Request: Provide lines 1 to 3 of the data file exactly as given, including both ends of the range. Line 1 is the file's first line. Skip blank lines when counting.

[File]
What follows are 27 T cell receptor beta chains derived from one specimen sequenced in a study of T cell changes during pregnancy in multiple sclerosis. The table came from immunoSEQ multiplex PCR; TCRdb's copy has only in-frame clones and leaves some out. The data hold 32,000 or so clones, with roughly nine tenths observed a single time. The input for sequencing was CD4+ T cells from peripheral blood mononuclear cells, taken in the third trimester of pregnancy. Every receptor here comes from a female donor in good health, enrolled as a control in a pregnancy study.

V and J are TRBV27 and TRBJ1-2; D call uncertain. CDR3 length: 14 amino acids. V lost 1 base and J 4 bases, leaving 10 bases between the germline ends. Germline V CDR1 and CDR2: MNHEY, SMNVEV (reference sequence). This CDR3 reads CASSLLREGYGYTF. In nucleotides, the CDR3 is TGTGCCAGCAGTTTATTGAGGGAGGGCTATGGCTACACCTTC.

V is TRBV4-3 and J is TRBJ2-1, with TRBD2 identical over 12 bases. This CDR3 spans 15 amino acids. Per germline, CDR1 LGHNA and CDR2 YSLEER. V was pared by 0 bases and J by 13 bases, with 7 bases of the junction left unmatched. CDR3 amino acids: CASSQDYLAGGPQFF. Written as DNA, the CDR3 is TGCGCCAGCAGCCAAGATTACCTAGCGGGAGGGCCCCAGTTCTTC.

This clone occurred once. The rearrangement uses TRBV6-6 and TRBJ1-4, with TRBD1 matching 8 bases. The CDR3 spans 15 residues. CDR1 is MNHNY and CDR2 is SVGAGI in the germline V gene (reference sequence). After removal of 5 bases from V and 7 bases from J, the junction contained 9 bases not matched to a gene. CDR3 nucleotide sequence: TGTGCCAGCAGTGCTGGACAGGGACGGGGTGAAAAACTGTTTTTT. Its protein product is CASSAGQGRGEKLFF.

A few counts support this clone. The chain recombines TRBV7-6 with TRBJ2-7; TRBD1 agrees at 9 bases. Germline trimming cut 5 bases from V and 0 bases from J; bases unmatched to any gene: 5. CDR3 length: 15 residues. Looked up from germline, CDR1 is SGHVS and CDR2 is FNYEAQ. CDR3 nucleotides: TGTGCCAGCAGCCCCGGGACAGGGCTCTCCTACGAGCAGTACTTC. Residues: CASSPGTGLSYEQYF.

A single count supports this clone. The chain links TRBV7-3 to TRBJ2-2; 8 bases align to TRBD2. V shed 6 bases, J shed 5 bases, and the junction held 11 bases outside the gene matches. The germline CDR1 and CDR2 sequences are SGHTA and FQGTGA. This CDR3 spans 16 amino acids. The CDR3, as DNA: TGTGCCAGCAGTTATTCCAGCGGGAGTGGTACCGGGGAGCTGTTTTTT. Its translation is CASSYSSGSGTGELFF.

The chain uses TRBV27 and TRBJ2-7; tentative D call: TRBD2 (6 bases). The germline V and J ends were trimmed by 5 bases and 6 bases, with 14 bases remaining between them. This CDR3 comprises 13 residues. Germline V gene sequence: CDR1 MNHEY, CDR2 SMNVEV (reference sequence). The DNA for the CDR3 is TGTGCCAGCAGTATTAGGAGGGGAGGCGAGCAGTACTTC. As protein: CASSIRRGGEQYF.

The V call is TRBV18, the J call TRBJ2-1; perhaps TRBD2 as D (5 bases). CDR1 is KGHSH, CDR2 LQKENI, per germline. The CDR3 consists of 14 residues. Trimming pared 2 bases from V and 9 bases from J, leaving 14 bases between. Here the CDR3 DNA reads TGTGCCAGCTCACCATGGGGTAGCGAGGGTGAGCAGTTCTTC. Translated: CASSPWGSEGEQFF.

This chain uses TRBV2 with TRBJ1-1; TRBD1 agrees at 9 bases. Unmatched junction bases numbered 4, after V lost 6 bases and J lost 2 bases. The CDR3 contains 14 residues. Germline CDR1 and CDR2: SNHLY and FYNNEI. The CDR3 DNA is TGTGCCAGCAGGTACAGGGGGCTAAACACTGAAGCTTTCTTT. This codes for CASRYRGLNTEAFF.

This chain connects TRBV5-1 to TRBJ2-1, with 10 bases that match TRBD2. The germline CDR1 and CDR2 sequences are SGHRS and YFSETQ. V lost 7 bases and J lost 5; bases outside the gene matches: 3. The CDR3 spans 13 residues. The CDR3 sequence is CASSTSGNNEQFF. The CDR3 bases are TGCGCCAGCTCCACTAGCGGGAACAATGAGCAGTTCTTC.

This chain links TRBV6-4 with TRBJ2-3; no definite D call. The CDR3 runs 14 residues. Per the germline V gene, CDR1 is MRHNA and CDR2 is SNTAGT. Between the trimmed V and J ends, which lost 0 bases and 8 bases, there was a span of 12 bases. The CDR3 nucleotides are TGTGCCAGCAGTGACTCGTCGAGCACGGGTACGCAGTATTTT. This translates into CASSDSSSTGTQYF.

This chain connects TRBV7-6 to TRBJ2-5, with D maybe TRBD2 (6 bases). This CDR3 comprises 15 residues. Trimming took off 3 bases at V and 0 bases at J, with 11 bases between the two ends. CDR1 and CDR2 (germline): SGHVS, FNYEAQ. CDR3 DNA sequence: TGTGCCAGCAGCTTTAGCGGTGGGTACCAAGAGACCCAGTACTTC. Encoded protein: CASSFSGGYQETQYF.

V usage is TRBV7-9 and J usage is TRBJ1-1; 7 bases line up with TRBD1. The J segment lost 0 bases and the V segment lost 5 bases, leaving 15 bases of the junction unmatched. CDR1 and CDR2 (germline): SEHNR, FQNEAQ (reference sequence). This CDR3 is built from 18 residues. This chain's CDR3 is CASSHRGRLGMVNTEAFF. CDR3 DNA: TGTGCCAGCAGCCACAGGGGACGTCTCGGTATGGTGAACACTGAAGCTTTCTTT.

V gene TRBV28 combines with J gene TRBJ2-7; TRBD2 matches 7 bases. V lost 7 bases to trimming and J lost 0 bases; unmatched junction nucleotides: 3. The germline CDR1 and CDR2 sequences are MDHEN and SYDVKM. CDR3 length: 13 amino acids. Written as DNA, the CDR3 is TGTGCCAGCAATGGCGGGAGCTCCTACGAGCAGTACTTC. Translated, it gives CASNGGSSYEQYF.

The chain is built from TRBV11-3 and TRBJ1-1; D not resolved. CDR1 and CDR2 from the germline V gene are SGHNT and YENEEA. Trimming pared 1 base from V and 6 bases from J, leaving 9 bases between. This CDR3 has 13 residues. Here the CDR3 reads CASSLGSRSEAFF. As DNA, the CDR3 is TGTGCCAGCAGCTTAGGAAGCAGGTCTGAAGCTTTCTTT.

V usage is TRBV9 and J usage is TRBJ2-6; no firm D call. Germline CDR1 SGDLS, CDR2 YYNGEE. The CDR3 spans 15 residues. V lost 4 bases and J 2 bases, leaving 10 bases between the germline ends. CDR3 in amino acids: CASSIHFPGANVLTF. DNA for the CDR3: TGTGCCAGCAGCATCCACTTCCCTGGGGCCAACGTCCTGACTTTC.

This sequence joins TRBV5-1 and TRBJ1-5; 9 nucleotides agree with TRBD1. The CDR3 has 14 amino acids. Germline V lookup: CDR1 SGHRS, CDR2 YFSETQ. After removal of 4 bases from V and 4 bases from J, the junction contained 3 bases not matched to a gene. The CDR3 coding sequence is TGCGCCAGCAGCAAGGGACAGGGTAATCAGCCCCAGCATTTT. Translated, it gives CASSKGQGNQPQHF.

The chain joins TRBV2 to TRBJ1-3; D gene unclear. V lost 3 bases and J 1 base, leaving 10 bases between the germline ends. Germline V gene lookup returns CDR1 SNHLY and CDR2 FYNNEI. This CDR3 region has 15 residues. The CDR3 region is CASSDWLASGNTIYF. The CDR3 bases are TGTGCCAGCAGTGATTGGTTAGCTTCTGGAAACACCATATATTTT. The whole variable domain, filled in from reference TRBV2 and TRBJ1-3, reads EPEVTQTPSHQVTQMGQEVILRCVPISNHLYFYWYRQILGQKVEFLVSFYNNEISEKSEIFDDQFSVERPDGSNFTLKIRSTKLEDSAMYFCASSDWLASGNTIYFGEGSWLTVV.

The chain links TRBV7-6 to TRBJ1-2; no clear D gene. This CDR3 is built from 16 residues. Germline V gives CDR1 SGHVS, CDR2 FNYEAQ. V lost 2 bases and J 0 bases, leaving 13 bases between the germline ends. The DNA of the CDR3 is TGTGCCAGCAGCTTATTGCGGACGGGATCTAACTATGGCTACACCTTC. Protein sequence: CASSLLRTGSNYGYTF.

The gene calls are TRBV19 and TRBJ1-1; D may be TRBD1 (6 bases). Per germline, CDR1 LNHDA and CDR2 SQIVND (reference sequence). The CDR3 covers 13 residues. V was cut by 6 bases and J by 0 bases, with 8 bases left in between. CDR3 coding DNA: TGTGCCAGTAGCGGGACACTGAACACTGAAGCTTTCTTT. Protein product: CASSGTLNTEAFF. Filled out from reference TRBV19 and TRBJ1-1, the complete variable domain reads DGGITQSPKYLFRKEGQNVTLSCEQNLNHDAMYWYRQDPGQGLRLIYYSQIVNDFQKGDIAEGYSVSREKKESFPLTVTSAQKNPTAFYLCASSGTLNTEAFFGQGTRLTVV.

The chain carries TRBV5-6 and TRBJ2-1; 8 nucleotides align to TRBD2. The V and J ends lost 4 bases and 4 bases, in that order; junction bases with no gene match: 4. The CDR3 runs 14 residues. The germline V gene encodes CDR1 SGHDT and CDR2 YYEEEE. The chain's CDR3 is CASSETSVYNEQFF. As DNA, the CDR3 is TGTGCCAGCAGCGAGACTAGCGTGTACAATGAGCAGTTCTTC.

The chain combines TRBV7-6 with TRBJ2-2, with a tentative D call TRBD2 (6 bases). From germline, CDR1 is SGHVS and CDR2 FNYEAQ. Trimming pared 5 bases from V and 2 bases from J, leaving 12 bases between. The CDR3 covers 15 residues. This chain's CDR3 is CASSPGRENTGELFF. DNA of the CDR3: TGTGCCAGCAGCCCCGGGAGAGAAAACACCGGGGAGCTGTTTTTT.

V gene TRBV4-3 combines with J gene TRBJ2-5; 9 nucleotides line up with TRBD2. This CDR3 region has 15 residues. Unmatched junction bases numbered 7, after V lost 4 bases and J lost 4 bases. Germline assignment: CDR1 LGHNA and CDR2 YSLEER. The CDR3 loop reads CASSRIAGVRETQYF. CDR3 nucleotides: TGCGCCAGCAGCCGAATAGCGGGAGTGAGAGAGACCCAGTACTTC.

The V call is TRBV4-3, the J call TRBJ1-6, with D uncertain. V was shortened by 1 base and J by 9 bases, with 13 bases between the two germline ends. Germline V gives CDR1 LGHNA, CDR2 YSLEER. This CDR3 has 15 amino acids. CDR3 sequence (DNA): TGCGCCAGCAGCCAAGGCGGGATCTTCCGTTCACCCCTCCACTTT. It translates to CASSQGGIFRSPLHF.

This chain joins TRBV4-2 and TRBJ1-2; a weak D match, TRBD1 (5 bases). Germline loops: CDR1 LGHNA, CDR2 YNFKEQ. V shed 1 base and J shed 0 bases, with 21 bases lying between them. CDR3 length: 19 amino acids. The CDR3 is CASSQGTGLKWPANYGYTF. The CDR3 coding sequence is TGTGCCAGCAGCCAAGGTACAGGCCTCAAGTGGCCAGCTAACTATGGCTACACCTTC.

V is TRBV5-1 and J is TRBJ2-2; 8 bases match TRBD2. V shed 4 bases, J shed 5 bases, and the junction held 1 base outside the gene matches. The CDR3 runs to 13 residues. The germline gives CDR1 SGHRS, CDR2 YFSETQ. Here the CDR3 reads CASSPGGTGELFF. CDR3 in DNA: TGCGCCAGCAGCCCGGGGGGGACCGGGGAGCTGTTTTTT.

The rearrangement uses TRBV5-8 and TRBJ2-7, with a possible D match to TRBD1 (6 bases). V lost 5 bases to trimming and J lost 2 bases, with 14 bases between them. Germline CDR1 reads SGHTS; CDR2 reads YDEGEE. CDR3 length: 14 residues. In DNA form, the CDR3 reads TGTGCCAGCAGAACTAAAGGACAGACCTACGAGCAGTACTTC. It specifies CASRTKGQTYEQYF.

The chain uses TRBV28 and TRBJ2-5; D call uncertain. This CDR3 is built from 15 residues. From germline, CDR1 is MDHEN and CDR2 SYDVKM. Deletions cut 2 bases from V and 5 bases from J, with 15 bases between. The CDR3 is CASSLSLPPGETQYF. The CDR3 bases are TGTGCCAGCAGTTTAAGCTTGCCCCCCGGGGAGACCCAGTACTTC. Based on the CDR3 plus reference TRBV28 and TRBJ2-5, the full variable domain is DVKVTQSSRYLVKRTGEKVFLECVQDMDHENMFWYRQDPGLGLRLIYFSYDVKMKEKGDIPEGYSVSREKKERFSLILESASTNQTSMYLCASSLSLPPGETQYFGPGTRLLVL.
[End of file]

What follows are 27 T cell receptor beta chains derived from one specimen sequenced in a study of T cell changes during pregnancy in multiple sclerosis. The table came from immunoSEQ multiplex PCR; TCRdb's copy has only in-frame clones and leaves some out. The data hold 32,000 or so clones, with roughly nine tenths observed a single time. The input for sequencing was CD4+ T cells from peripheral blood mononuclear cells, taken in the third trimester of pregnancy. Every receptor here comes from a female donor in good health, enrolled as a control in a pregnancy study.

V and J are TRBV27 and TRBJ1-2; D call uncertain. CDR3 length: 14 amino acids. V lost 1 base and J 4 bases, leaving 10 bases between the germline ends. Germline V CDR1 and CDR2: MNHEY, SMNVEV (reference sequence). This CDR3 reads CASSLLREGYGYTF. In nucleotides, the CDR3 is TGTGCCAGCAGTTTATTGAGGGAGGGCTATGGCTACACCTTC.

V is TRBV4-3 and J is TRBJ2-1, with TRBD2 identical over 12 bases. This CDR3 spans 15 amino acids. Per germline, CDR1 LGHNA and CDR2 YSLEER. V was pared by 0 bases and J by 13 bases, with 7 bases of the junction left unmatched. CDR3 amino acids: CASSQDYLAGGPQFF. Written as DNA, the CDR3 is TGCGCCAGCAGCCAAGATTACCTAGCGGGAGGGCCCCAGTTCTTC.